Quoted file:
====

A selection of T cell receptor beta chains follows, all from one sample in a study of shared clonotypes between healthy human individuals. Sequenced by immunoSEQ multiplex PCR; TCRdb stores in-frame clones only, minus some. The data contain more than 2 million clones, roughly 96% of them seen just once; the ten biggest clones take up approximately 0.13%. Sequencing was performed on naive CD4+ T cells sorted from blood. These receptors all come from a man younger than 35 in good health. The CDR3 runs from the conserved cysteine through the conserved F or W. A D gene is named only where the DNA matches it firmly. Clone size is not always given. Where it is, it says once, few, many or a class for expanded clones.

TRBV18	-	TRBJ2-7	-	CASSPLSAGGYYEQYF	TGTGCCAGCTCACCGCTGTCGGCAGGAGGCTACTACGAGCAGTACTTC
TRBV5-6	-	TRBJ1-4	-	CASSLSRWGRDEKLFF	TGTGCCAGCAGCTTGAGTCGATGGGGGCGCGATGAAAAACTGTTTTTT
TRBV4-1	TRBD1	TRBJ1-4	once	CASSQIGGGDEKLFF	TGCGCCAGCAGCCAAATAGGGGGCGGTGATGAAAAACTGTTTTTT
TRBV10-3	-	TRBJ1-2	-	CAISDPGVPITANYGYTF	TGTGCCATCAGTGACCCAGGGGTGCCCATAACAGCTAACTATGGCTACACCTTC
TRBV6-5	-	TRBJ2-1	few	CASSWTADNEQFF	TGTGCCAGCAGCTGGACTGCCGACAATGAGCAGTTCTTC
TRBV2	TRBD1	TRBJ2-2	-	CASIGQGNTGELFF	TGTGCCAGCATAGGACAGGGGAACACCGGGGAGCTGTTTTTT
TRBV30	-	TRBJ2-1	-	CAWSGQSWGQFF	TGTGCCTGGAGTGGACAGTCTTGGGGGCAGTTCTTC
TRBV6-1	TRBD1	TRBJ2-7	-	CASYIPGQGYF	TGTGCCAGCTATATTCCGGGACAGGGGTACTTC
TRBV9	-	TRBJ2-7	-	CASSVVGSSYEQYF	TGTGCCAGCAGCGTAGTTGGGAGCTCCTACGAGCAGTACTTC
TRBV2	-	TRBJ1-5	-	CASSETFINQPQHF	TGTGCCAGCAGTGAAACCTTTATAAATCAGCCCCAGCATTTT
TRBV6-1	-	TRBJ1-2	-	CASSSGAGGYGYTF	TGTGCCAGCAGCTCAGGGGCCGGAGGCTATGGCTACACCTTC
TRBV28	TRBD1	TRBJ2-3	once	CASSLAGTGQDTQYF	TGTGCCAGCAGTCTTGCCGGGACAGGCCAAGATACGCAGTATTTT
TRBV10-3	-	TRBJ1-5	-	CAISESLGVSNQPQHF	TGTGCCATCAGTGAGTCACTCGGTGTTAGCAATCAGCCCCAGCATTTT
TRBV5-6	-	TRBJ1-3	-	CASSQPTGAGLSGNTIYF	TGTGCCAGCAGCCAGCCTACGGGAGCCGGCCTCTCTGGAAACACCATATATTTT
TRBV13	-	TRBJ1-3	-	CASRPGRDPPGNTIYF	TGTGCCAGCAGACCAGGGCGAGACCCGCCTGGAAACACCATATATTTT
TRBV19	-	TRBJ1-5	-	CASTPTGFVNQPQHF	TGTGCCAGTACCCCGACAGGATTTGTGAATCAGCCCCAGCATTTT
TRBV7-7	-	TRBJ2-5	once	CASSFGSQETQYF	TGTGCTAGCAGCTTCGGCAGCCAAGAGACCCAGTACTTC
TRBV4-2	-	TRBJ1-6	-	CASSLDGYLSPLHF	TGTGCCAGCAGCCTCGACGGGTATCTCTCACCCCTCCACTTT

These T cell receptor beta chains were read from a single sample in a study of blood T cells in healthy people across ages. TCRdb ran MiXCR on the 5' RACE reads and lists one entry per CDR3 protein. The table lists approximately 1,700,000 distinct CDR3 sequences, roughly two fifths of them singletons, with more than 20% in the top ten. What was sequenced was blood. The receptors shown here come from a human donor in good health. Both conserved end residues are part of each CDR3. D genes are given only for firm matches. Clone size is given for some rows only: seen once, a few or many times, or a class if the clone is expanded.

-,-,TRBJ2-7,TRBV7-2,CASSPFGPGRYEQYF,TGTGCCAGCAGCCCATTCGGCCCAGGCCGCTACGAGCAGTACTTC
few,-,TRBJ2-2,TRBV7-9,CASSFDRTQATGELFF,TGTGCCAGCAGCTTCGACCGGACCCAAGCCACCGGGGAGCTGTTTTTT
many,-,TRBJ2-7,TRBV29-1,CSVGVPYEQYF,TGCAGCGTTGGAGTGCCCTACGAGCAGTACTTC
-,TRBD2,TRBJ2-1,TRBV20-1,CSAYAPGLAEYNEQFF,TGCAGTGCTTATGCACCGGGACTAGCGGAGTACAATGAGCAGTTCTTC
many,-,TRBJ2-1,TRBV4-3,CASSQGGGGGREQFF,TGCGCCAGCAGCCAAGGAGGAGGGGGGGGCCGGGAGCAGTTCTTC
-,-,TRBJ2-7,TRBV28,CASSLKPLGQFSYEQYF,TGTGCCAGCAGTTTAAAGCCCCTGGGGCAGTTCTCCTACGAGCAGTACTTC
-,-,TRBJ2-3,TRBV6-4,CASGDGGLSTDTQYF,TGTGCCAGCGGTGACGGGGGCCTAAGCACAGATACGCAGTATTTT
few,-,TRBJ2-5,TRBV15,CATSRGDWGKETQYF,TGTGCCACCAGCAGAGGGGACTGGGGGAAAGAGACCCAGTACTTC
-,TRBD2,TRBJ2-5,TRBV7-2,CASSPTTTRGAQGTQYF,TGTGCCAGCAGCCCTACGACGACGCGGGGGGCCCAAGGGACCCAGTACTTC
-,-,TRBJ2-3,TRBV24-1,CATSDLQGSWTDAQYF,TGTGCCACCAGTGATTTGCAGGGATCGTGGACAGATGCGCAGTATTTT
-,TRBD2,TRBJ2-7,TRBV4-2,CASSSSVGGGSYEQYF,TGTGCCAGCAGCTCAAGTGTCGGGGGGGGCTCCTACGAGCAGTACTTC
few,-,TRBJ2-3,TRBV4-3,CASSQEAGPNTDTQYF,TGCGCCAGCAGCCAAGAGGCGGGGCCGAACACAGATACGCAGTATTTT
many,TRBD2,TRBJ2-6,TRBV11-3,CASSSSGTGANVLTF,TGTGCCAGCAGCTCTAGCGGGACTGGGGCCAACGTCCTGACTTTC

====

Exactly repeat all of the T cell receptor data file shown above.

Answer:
A selection of T cell receptor beta chains follows, all from one sample in a study of shared clonotypes between healthy human individuals. Sequenced by immunoSEQ multiplex PCR; TCRdb stores in-frame clones only, minus some. The data contain more than 2 million clones, roughly 96% of them seen just once; the ten biggest clones take up approximately 0.13%. Sequencing was performed on naive CD4+ T cells sorted from blood. These receptors all come from a man younger than 35 in good health. The CDR3 runs from the conserved cysteine through the conserved F or W. A D gene is named only where the DNA matches it firmly. Clone size is not always given. Where it is, it says once, few, many or a class for expanded clones.

TRBV18	-	TRBJ2-7	-	CASSPLSAGGYYEQYF	TGTGCCAGCTCACCGCTGTCGGCAGGAGGCTACTACGAGCAGTACTTC
TRBV5-6	-	TRBJ1-4	-	CASSLSRWGRDEKLFF	TGTGCCAGCAGCTTGAGTCGATGGGGGCGCGATGAAAAACTGTTTTTT
TRBV4-1	TRBD1	TRBJ1-4	once	CASSQIGGGDEKLFF	TGCGCCAGCAGCCAAATAGGGGGCGGTGATGAAAAACTGTTTTTT
TRBV10-3	-	TRBJ1-2	-	CAISDPGVPITANYGYTF	TGTGCCATCAGTGACCCAGGGGTGCCCATAACAGCTAACTATGGCTACACCTTC
TRBV6-5	-	TRBJ2-1	few	CASSWTADNEQFF	TGTGCCAGCAGCTGGACTGCCGACAATGAGCAGTTCTTC
TRBV2	TRBD1	TRBJ2-2	-	CASIGQGNTGELFF	TGTGCCAGCATAGGACAGGGGAACACCGGGGAGCTGTTTTTT
TRBV30	-	TRBJ2-1	-	CAWSGQSWGQFF	TGTGCCTGGAGTGGACAGTCTTGGGGGCAGTTCTTC
TRBV6-1	TRBD1	TRBJ2-7	-	CASYIPGQGYF	TGTGCCAGCTATATTCCGGGACAGGGGTACTTC
TRBV9	-	TRBJ2-7	-	CASSVVGSSYEQYF	TGTGCCAGCAGCGTAGTTGGGAGCTCCTACGAGCAGTACTTC
TRBV2	-	TRBJ1-5	-	CASSETFINQPQHF	TGTGCCAGCAGTGAAACCTTTATAAATCAGCCCCAGCATTTT
TRBV6-1	-	TRBJ1-2	-	CASSSGAGGYGYTF	TGTGCCAGCAGCTCAGGGGCCGGAGGCTATGGCTACACCTTC
TRBV28	TRBD1	TRBJ2-3	once	CASSLAGTGQDTQYF	TGTGCCAGCAGTCTTGCCGGGACAGGCCAAGATACGCAGTATTTT
TRBV10-3	-	TRBJ1-5	-	CAISESLGVSNQPQHF	TGTGCCATCAGTGAGTCACTCGGTGTTAGCAATCAGCCCCAGCATTTT
TRBV5-6	-	TRBJ1-3	-	CASSQPTGAGLSGNTIYF	TGTGCCAGCAGCCAGCCTACGGGAGCCGGCCTCTCTGGAAACACCATATATTTT
TRBV13	-	TRBJ1-3	-	CASRPGRDPPGNTIYF	TGTGCCAGCAGACCAGGGCGAGACCCGCCTGGAAACACCATATATTTT
TRBV19	-	TRBJ1-5	-	CASTPTGFVNQPQHF	TGTGCCAGTACCCCGACAGGATTTGTGAATCAGCCCCAGCATTTT
TRBV7-7	-	TRBJ2-5	once	CASSFGSQETQYF	TGTGCTAGCAGCTTCGGCAGCCAAGAGACCCAGTACTTC
TRBV4-2	-	TRBJ1-6	-	CASSLDGYLSPLHF	TGTGCCAGCAGCCTCGACGGGTATCTCTCACCCCTCCACTTT

These T cell receptor beta chains were read from a single sample in a study of blood T cells in healthy people across ages. TCRdb ran MiXCR on the 5' RACE reads and lists one entry per CDR3 protein. The table lists approximately 1,700,000 distinct CDR3 sequences, roughly two fifths of them singletons, with more than 20% in the top ten. What was sequenced was blood. The receptors shown here come from a human donor in good health. Both conserved end residues are part of each CDR3. D genes are given only for firm matches. Clone size is given for some rows only: seen once, a few or many times, or a class if the clone is expanded.

-,-,TRBJ2-7,TRBV7-2,CASSPFGPGRYEQYF,TGTGCCAGCAGCCCATTCGGCCCAGGCCGCTACGAGCAGTACTTC
few,-,TRBJ2-2,TRBV7-9,CASSFDRTQATGELFF,TGTGCCAGCAGCTTCGACCGGACCCAAGCCACCGGGGAGCTGTTTTTT
many,-,TRBJ2-7,TRBV29-1,CSVGVPYEQYF,TGCAGCGTTGGAGTGCCCTACGAGCAGTACTTC
-,TRBD2,TRBJ2-1,TRBV20-1,CSAYAPGLAEYNEQFF,TGCAGTGCTTATGCACCGGGACTAGCGGAGTACAATGAGCAGTTCTTC
many,-,TRBJ2-1,TRBV4-3,CASSQGGGGGREQFF,TGCGCCAGCAGCCAAGGAGGAGGGGGGGGCCGGGAGCAGTTCTTC
-,-,TRBJ2-7,TRBV28,CASSLKPLGQFSYEQYF,TGTGCCAGCAGTTTAAAGCCCCTGGGGCAGTTCTCCTACGAGCAGTACTTC
-,-,TRBJ2-3,TRBV6-4,CASGDGGLSTDTQYF,TGTGCCAGCGGTGACGGGGGCCTAAGCACAGATACGCAGTATTTT
few,-,TRBJ2-5,TRBV15,CATSRGDWGKETQYF,TGTGCCACCAGCAGAGGGGACTGGGGGAAAGAGACCCAGTACTTC
-,TRBD2,TRBJ2-5,TRBV7-2,CASSPTTTRGAQGTQYF,TGTGCCAGCAGCCCTACGACGACGCGGGGGGCCCAAGGGACCCAGTACTTC
-,-,TRBJ2-3,TRBV24-1,CATSDLQGSWTDAQYF,TGTGCCACCAGTGATTTGCAGGGATCGTGGACAGATGCGCAGTATTTT
-,TRBD2,TRBJ2-7,TRBV4-2,CASSSSVGGGSYEQYF,TGTGCCAGCAGCTCAAGTGTCGGGGGGGGCTCCTACGAGCAGTACTTC
few,-,TRBJ2-3,TRBV4-3,CASSQEAGPNTDTQYF,TGCGCCAGCAGCCAAGAGGCGGGGCCGAACACAGATACGCAGTATTTT
many,TRBD2,TRBJ2-6,TRBV11-3,CASSSSGTGANVLTF,TGTGCCAGCAGCTCTAGCGGGACTGGGGCCAACGTCCTGACTTTC